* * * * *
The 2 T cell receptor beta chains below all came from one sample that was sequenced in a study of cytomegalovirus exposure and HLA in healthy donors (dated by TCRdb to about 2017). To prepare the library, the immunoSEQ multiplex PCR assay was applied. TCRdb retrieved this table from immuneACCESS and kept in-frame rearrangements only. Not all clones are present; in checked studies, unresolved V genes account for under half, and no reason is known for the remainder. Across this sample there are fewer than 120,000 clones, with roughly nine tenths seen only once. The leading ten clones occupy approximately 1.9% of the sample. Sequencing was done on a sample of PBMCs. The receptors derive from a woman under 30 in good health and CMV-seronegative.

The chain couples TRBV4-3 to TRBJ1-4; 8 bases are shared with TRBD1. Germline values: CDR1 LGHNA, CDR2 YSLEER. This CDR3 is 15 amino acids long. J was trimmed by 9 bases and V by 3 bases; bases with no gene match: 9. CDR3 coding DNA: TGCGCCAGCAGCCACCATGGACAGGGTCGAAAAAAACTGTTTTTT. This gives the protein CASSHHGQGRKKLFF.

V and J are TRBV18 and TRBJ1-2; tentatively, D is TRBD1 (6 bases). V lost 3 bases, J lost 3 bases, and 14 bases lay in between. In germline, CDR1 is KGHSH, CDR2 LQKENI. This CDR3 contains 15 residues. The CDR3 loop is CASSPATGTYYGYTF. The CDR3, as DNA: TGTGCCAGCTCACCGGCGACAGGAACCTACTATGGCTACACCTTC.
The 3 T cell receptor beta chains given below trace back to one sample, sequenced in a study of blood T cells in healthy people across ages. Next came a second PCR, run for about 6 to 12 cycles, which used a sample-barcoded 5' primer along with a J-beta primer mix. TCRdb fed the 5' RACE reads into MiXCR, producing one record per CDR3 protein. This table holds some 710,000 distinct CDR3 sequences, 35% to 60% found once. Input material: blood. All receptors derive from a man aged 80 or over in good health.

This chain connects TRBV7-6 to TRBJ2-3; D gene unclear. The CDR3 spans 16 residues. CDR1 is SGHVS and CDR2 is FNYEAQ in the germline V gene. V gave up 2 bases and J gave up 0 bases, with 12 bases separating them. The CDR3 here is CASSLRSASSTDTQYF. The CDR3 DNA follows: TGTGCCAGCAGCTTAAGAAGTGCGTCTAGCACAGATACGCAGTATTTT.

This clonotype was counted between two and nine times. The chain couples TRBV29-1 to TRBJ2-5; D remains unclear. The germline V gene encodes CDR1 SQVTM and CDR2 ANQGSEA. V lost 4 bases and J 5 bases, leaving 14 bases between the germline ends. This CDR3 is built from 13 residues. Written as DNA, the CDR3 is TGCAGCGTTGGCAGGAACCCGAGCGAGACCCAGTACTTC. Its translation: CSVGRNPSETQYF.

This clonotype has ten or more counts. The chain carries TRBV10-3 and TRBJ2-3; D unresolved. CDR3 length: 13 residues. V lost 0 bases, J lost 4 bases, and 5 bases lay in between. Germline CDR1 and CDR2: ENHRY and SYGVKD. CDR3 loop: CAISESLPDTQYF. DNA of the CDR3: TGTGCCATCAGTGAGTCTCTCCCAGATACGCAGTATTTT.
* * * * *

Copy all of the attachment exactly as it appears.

The 2 T cell receptor beta chains below all came from one sample that was sequenced in a study of cytomegalovirus exposure and HLA in healthy donors (dated by TCRdb to about 2017). To prepare the library, the immunoSEQ multiplex PCR assay was applied. TCRdb retrieved this table from immuneACCESS and kept in-frame rearrangements only. Not all clones are present; in checked studies, unresolved V genes account for under half, and no reason is known for the remainder. Across this sample there are fewer than 120,000 clones, with roughly nine tenths seen only once. The leading ten clones occupy approximately 1.9% of the sample. Sequencing was done on a sample of PBMCs. The receptors derive from a woman under 30 in good health and CMV-seronegative.

The chain couples TRBV4-3 to TRBJ1-4; 8 bases are shared with TRBD1. Germline values: CDR1 LGHNA, CDR2 YSLEER. This CDR3 is 15 amino acids long. J was trimmed by 9 bases and V by 3 bases; bases with no gene match: 9. CDR3 coding DNA: TGCGCCAGCAGCCACCATGGACAGGGTCGAAAAAAACTGTTTTTT. This gives the protein CASSHHGQGRKKLFF.

V and J are TRBV18 and TRBJ1-2; tentatively, D is TRBD1 (6 bases). V lost 3 bases, J lost 3 bases, and 14 bases lay in between. In germline, CDR1 is KGHSH, CDR2 LQKENI. This CDR3 contains 15 residues. The CDR3 loop is CASSPATGTYYGYTF. The CDR3, as DNA: TGTGCCAGCTCACCGGCGACAGGAACCTACTATGGCTACACCTTC.
The 3 T cell receptor beta chains given below trace back to one sample, sequenced in a study of blood T cells in healthy people across ages. Next came a second PCR, run for about 6 to 12 cycles, which used a sample-barcoded 5' primer along with a J-beta primer mix. TCRdb fed the 5' RACE reads into MiXCR, producing one record per CDR3 protein. This table holds some 710,000 distinct CDR3 sequences, 35% to 60% found once. Input material: blood. All receptors derive from a man aged 80 or over in good health.

This chain connects TRBV7-6 to TRBJ2-3; D gene unclear. The CDR3 spans 16 residues. CDR1 is SGHVS and CDR2 is FNYEAQ in the germline V gene. V gave up 2 bases and J gave up 0 bases, with 12 bases separating them. The CDR3 here is CASSLRSASSTDTQYF. The CDR3 DNA follows: TGTGCCAGCAGCTTAAGAAGTGCGTCTAGCACAGATACGCAGTATTTT.

This clonotype was counted between two and nine times. The chain couples TRBV29-1 to TRBJ2-5; D remains unclear. The germline V gene encodes CDR1 SQVTM and CDR2 ANQGSEA. V lost 4 bases and J 5 bases, leaving 14 bases between the germline ends. This CDR3 is built from 13 residues. Written as DNA, the CDR3 is TGCAGCGTTGGCAGGAACCCGAGCGAGACCCAGTACTTC. Its translation: CSVGRNPSETQYF.

This clonotype has ten or more counts. The chain carries TRBV10-3 and TRBJ2-3; D unresolved. CDR3 length: 13 residues. V lost 0 bases, J lost 4 bases, and 5 bases lay in between. Germline CDR1 and CDR2: ENHRY and SYGVKD. CDR3 loop: CAISESLPDTQYF. DNA of the CDR3: TGTGCCATCAGTGAGTCTCTCCCAGATACGCAGTATTTT.